Key to Europe

By Juliette Beaulaton and Cristina Cumbreño

Feminicide, domestic violence, sexual and economic exploitation, assault, harassment, rape, mutilation, forced marriage… The reality of violence against women and girls is multiform and occurs continuously and systematically in our society. It remains one of the most serious and widespread form of human rights violations.

Gender inequality and discrimination are root causes of violence against women, influenced by the historical and structural power imbalances between gender. This violence also crucially impedes empowerment and adds tremendous challenges to the emancipation of women and girls worldwide. Governments, International institutions, and also ourselves as citizens have a duty to act to put an end to this vicious circle of violence and discrimination.

2017 is being portrayed as the year women joined forces and made their voices heard, from the Women’s March and solidarity marches all over the world in January, to the massive online campaign #MeToo exposing the extent of sexual harassment and violence against women and girls. We need to build upon this momentum, and most importantly, carry the voices of women and girls who are being silenced.

This year’s United Nations’s campaign UNITE chose, as call of action for the annual 16 days of activism against Gender Violence, to carry the message “Leave No One behind: end Violence against Women and Girls”. It commits to a “world free from violence for all women and girls around the world, while reaching the most underserved and marginalized, including refugees, migrants, minorities, indigenous peoples, and populations affected by conflict and natural disasters, amongst others, first.

We will never eliminate violence against women and girls if we do not take adequately into account the multiple forms of violence that exists and the diversity of women affected by this phenomenon. Certain women face greater risk of violence because of other forms of discrimination than sexism, such as xenophobia, homophobia, transphobia or discrimination based on age, disability, ethnicity or religion. Moreover, these intersecting forms of discrimination get in the way of women and girls trying to access medical support, protection or justice.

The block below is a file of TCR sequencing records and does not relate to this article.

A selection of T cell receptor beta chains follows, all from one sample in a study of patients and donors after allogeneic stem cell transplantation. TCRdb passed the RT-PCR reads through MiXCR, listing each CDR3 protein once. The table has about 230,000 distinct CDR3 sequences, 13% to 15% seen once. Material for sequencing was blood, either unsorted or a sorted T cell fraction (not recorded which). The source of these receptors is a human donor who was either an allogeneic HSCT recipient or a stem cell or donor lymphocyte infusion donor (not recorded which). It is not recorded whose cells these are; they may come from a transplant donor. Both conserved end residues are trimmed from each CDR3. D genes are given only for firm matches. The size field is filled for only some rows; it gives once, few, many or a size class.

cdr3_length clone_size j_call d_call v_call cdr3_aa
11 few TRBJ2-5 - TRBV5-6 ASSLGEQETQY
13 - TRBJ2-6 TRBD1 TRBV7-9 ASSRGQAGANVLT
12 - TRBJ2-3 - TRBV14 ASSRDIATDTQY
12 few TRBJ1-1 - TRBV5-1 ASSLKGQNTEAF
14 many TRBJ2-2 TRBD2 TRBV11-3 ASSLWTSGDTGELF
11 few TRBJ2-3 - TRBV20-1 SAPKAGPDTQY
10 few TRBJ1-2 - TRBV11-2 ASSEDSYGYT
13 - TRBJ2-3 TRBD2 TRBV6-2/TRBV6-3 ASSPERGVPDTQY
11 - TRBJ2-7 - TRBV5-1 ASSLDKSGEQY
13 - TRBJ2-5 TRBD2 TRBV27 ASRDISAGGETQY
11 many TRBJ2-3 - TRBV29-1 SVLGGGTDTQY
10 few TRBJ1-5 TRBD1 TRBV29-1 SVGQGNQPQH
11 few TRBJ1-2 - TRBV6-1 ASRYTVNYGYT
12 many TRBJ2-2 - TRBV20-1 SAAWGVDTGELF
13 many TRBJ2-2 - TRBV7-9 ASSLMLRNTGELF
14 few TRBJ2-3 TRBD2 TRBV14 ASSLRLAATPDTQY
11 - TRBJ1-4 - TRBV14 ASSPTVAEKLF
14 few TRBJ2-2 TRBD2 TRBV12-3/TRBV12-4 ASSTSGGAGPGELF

AEGEE is committed to participate in eliminating violence against women and girls, while keeping in mind this intersectional approach. Firstly, we aim at providing our members a discussion platform to address those issues and raise awareness about topics related to Gender Equality through our Gender Equality Interest Group. Secondly, AEGEE decided to make Equal Rights one of its Focus Area, to ensure that part of our activities and advocacy is dedicated to tackling discrimination based on gender identity, expression and sexual orientation and promoting equity from an intersectional perspective.

Going forward

We call upon Governments to honor their international engagements, particularly the Istanbul Convention on combating violence against women and domestic violence and their commitment to achieve Goal 5 of the Sustainable Development Goals

We call upon decision-makers to ensure that policy making and implementation, as well as budgets are designed to benefit all women and girls, taking into account the variety of ways violence is experienced.

We call upon citizens to continue challenge gender stereotypes and normalized manifestation of violence against women and girls. Part of the solution lies in everyday actions, whether it is through defending a women being physically or verbally abused in the street, speaking out against sexist comments and behaviors at work, listening to the stories and supporting victims, and many more small but extremely important actions. The more we learn about the reality of violence against women and girls, the root causes and everyday manifestations of this phenomenon, the better equipped we become to fight back.

Support the movement online, through the European and UN campaign, and in the street on 25 November !

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